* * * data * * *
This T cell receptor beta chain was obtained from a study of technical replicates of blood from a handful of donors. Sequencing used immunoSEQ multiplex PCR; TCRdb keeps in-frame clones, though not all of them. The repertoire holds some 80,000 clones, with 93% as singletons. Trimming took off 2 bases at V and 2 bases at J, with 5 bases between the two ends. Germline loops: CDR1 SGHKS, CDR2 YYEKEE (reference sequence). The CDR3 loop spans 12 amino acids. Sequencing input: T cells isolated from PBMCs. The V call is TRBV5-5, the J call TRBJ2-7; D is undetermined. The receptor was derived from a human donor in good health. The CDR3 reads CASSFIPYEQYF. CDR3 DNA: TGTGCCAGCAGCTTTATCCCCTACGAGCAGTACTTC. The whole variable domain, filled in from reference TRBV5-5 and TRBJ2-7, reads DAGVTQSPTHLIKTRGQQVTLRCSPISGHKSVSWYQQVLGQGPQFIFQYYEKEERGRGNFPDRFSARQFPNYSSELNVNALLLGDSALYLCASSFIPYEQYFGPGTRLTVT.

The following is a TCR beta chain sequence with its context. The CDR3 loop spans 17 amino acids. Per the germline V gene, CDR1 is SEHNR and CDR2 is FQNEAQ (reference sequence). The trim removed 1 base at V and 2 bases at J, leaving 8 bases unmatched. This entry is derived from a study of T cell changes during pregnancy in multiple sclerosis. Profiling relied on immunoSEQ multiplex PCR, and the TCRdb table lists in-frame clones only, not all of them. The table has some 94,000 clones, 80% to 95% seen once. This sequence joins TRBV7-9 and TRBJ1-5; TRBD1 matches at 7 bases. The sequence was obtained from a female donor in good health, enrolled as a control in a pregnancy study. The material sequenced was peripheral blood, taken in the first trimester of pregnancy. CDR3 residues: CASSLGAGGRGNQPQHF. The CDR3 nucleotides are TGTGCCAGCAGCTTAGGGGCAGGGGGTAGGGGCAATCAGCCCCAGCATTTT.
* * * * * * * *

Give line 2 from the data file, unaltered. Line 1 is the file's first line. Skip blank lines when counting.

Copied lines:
The following is a TCR beta chain sequence with its context. The CDR3 loop spans 17 amino acids. Per the germline V gene, CDR1 is SEHNR and CDR2 is FQNEAQ (reference sequence). The trim removed 1 base at V and 2 bases at J, leaving 8 bases unmatched. This entry is derived from a study of T cell changes during pregnancy in multiple sclerosis. Profiling relied on immunoSEQ multiplex PCR, and the TCRdb table lists in-frame clones only, not all of them. The table has some 94,000 clones, 80% to 95% seen once. This sequence joins TRBV7-9 and TRBJ1-5; TRBD1 matches at 7 bases. The sequence was obtained from a female donor in good health, enrolled as a control in a pregnancy study. The material sequenced was peripheral blood, taken in the first trimester of pregnancy. CDR3 residues: CASSLGAGGRGNQPQHF. The CDR3 nucleotides are TGTGCCAGCAGCTTAGGGGCAGGGGGTAGGGGCAATCAGCCCCAGCATTTT.